Re: Date's First Great Blunder
Date: Thu, 22 Apr 2004 18:18:12 GMT
Actually, Boolean logic does not match reality as humans perceive it. 3VL and 4VL do a better job. The main reason computers depend so strongly on Boolean logic is that the hardware guys decades ago decided to run with the simple circuitry of 2VL. In the world of theory, 2VL is strong because the Ancient Greeks promoted it. If computers had 'trits' instead of 'bits' and if our modern school of thought had descended from the Incans instead of from the Greeks, we'd take 3VL [true, false, unknown] for granted. Honestly, I am not familiar with a culture that developed 4VL [true, false, unknown, unknowable], but I believe that such 4VL is the only complete way to address all possible predicates.
NULLs are evil, because by saying *nothing* they can mean *anything*. However, the precision provided by 2VL is counteracted by the inconvenience of decomposing a database into a greater number of smaller relations to deal with missing information. Then, in a recomposed derived relation, you again have to deal with NULLs in some way or another (like with EXTEND).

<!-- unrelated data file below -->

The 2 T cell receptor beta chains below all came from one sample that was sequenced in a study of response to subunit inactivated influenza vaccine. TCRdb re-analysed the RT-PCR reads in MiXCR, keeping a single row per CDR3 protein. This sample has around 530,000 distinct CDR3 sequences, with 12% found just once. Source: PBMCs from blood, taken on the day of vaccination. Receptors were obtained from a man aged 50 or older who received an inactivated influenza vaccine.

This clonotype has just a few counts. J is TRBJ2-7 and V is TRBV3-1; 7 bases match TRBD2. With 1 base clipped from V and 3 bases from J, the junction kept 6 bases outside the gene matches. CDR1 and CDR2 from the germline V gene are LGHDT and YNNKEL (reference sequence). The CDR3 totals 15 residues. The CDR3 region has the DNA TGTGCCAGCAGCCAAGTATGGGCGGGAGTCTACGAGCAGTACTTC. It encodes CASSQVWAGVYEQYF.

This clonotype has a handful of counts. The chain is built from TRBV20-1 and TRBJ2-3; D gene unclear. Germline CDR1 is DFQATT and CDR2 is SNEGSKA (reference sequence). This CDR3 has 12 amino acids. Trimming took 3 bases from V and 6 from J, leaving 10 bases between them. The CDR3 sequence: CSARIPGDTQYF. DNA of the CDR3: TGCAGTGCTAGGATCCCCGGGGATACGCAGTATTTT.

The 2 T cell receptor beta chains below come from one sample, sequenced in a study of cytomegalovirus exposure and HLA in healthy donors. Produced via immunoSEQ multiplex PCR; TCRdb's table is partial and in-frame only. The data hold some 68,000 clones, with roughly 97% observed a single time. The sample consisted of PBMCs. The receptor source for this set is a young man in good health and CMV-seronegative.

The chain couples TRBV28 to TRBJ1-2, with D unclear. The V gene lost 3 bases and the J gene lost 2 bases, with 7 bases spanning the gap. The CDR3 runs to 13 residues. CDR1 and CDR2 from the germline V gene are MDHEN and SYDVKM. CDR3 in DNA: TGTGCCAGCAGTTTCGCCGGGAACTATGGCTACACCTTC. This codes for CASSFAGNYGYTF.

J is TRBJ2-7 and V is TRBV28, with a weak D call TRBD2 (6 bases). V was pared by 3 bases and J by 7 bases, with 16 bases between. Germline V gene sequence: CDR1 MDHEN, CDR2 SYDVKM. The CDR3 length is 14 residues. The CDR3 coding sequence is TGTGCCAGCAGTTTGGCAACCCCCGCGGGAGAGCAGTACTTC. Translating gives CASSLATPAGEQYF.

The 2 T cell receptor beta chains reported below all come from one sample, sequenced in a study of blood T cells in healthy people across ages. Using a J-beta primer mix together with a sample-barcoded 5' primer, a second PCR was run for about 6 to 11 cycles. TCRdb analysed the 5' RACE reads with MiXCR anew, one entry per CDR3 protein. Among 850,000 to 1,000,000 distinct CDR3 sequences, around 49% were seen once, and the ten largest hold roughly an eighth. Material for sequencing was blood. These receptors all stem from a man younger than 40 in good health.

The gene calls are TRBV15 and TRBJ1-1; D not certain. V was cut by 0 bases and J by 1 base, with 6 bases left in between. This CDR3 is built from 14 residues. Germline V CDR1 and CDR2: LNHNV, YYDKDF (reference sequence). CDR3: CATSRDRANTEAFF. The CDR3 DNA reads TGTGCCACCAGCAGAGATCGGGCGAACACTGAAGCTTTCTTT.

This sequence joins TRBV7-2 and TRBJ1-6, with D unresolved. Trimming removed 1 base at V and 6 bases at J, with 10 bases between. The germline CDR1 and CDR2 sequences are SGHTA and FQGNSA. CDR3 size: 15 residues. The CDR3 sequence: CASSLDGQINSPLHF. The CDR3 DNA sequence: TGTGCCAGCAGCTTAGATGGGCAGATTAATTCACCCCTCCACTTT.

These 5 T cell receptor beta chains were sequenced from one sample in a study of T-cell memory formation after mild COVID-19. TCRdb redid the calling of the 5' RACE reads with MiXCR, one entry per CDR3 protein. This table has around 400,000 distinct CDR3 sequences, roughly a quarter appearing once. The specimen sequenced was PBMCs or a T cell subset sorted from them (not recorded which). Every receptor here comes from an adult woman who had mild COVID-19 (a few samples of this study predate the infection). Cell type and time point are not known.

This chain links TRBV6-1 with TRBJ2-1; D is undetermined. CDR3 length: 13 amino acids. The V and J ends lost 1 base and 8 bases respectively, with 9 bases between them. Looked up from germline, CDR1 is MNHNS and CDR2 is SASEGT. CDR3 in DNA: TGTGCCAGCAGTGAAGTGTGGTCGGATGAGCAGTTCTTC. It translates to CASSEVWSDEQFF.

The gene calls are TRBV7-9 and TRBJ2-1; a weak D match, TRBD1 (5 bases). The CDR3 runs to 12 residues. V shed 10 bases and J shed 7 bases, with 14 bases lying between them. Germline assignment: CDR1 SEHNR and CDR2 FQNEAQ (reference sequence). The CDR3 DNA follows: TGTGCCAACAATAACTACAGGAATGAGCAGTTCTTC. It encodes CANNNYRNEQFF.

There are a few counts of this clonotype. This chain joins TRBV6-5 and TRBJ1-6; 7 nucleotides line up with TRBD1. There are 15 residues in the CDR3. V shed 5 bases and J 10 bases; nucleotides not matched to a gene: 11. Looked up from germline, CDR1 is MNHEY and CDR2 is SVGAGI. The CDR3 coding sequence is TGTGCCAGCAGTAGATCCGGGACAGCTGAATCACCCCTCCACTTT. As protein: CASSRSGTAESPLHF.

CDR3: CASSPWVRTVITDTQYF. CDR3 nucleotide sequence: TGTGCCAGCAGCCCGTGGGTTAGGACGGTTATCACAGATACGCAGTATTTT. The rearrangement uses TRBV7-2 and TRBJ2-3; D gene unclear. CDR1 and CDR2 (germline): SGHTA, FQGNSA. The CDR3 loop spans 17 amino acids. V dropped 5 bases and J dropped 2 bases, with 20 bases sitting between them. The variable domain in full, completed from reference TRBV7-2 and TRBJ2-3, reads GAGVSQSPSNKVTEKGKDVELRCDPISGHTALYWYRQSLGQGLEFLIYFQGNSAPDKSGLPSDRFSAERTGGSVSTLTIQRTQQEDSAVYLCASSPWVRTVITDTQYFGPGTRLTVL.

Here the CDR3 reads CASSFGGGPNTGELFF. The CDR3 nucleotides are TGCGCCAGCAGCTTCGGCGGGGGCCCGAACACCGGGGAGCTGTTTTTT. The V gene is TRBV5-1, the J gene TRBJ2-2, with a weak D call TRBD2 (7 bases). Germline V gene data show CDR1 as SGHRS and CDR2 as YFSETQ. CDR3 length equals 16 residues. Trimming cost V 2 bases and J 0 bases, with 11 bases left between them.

Incidentally, the reason that UNAVAILABLE equals UNAVAILABLE by default in
today's implementations is due to the limitations of 2VL. In proper 4VL,
(UNKNOWN ?= UNKNOWN) = UNKNOWN
(UNAVAILABLE ?= UNAVAILABLE) = UNAVAILABLE so John's age is not equal to Mary's age. This can be implemented without much difficulty in Dataphor. Granted, it is tough (impossible?) to sort on an attribute that has such a quaternary. However, an overriding factor is what you want to do with your data. In a given context, it might behoove you to treat UNAVAILABLE as equal to UNAVAILABLE.
I do agree with Date that MVL does undermine the Relational Model as currently defined...and I'm not in the mood to rewrite the RM while there are bigger fish to fry (like dealing with the insanity of the whole computing field). Besides, nobody until recently had even given the RM a try in implementation. I'm hoping it finally catches on.
> Suppose you have the special values "UNKNOWN", "UNAVAILABLE", etc.
> If john's age is the special value "UNAVAILABLE"
> and mary's age is the special value "UNAVAILABLE"
> is john's age equal to or not equal to mary's age?
> Since the values are the same, some would say they are equal.
> Since the values indicate unavailable, others would say the answer is
> unknown, thus resulting in 3VL.
> Per Date, Intro to Db Sys, "3VL suffers from the very serious
> ('showstopper') problem that it does not match reality - that is,
> results that are correct according to 3VL are sometimes incorrect in
> the real world. NULLs and 3VL undermine the entire foundation of the
> relational model."
Received on Thu Apr 22 2004 - 20:18:12 CEST